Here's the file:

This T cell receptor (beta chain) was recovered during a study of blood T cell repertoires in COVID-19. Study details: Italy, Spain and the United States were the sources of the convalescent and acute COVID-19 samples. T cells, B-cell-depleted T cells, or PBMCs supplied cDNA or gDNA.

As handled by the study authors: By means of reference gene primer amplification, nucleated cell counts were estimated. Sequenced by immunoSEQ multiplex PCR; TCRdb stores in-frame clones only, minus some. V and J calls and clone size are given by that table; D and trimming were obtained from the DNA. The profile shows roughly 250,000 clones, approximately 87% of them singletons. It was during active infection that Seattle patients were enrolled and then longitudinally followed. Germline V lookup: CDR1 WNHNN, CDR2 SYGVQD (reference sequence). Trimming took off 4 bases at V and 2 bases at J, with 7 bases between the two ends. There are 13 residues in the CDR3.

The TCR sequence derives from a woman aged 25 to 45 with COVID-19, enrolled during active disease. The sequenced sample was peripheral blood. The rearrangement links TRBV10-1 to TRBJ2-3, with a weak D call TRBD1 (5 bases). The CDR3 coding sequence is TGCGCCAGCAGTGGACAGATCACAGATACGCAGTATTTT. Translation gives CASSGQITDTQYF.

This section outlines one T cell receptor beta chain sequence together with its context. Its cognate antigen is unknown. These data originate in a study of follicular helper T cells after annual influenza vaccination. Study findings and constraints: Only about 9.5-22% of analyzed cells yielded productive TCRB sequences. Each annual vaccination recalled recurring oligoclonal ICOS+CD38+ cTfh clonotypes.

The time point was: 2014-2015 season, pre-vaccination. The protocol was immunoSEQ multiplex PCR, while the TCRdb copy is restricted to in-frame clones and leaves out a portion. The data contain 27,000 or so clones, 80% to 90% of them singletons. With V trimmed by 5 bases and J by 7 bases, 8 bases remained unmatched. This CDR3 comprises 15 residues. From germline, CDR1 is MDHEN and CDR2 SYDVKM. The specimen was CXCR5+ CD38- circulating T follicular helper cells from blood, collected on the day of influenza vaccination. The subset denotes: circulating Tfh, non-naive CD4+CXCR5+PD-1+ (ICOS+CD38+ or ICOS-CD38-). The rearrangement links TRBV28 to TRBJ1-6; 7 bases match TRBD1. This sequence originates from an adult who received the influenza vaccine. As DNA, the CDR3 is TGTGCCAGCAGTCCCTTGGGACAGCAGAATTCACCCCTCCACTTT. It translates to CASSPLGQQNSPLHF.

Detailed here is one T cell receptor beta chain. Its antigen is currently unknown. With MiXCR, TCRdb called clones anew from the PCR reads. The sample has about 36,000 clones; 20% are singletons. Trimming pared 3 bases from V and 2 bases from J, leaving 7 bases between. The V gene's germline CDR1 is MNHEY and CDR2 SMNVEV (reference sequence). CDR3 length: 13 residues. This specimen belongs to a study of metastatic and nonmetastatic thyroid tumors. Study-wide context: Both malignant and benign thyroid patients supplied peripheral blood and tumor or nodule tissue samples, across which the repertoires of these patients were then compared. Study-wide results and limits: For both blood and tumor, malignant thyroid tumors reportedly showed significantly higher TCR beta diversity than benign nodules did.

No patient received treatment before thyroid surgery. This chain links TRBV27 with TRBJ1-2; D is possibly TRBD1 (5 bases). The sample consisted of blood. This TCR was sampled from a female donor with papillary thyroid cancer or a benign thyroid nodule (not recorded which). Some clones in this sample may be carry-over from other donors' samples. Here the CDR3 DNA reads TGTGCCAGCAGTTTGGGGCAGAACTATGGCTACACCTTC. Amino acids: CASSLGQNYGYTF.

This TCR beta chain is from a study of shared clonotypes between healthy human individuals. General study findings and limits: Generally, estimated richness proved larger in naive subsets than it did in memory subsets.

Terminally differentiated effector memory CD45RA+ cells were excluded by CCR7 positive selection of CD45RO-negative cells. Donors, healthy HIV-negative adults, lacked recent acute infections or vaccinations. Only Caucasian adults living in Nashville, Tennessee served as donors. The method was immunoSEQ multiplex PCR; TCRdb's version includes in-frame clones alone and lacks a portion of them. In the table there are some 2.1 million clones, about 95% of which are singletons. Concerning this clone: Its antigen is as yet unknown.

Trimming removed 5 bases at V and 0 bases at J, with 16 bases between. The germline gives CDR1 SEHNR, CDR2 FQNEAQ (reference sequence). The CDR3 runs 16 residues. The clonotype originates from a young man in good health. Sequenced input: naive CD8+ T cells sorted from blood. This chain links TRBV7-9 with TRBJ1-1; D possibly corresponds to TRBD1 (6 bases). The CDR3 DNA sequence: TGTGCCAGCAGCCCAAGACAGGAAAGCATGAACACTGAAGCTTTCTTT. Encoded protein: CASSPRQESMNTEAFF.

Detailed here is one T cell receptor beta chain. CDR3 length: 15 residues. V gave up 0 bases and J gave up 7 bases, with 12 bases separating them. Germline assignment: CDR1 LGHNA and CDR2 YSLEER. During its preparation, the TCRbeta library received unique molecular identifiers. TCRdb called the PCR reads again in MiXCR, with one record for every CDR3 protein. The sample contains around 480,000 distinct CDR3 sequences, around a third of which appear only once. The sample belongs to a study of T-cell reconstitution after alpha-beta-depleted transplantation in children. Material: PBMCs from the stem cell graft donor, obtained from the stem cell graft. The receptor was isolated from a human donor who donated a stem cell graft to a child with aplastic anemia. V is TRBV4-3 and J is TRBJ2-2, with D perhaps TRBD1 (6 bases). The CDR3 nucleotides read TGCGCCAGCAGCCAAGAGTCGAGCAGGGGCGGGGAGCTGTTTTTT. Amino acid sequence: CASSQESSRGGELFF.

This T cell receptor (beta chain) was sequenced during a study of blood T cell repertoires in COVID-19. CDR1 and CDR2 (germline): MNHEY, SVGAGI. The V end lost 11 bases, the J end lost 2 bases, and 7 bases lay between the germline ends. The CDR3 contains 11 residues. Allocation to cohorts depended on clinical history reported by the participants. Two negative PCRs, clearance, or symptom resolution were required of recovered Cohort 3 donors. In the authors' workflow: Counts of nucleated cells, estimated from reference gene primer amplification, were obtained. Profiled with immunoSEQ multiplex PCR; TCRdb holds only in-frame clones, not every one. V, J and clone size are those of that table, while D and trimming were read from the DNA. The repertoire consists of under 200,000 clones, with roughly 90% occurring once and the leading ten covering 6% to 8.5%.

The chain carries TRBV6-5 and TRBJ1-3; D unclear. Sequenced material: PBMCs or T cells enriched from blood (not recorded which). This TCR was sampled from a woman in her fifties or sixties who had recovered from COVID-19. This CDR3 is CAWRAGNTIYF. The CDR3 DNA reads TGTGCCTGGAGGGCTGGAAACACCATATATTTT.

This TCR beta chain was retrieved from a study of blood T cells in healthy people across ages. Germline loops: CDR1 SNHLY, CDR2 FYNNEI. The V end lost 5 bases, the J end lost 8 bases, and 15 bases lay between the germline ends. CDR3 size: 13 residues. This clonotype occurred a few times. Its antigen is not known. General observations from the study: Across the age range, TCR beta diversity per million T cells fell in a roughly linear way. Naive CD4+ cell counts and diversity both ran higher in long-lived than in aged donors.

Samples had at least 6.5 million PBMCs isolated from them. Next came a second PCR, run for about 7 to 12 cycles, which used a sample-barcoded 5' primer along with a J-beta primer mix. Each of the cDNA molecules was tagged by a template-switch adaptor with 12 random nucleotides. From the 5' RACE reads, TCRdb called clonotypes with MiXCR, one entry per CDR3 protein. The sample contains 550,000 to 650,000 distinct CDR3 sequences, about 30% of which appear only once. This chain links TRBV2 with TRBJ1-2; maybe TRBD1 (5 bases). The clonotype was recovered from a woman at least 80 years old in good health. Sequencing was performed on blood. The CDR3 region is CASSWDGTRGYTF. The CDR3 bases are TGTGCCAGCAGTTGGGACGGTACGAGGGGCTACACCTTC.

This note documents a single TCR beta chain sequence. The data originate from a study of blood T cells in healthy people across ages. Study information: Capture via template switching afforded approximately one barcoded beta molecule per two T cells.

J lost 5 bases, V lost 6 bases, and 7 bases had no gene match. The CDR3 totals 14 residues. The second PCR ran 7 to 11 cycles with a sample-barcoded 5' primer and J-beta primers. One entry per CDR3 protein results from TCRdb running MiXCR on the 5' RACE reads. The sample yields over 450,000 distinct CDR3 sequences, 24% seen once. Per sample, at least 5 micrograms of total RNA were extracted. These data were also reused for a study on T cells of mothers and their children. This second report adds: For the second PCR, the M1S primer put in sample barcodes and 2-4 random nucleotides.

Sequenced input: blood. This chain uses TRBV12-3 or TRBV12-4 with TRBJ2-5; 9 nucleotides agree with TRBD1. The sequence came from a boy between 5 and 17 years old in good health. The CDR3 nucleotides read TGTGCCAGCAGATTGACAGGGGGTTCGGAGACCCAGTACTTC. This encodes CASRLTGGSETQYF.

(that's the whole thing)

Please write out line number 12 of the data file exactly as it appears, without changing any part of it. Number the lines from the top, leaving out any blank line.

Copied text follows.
This T cell receptor (beta chain) was sequenced during a study of blood T cell repertoires in COVID-19. CDR1 and CDR2 (germline): MNHEY, SVGAGI. The V end lost 11 bases, the J end lost 2 bases, and 7 bases lay between the germline ends. The CDR3 contains 11 residues. Allocation to cohorts depended on clinical history reported by the participants. Two negative PCRs, clearance, or symptom resolution were required of recovered Cohort 3 donors. In the authors' workflow: Counts of nucleated cells, estimated from reference gene primer amplification, were obtained. Profiled with immunoSEQ multiplex PCR; TCRdb holds only in-frame clones, not every one. V, J and clone size are those of that table, while D and trimming were read from the DNA. The repertoire consists of under 200,000 clones, with roughly 90% occurring once and the leading ten covering 6% to 8.5%.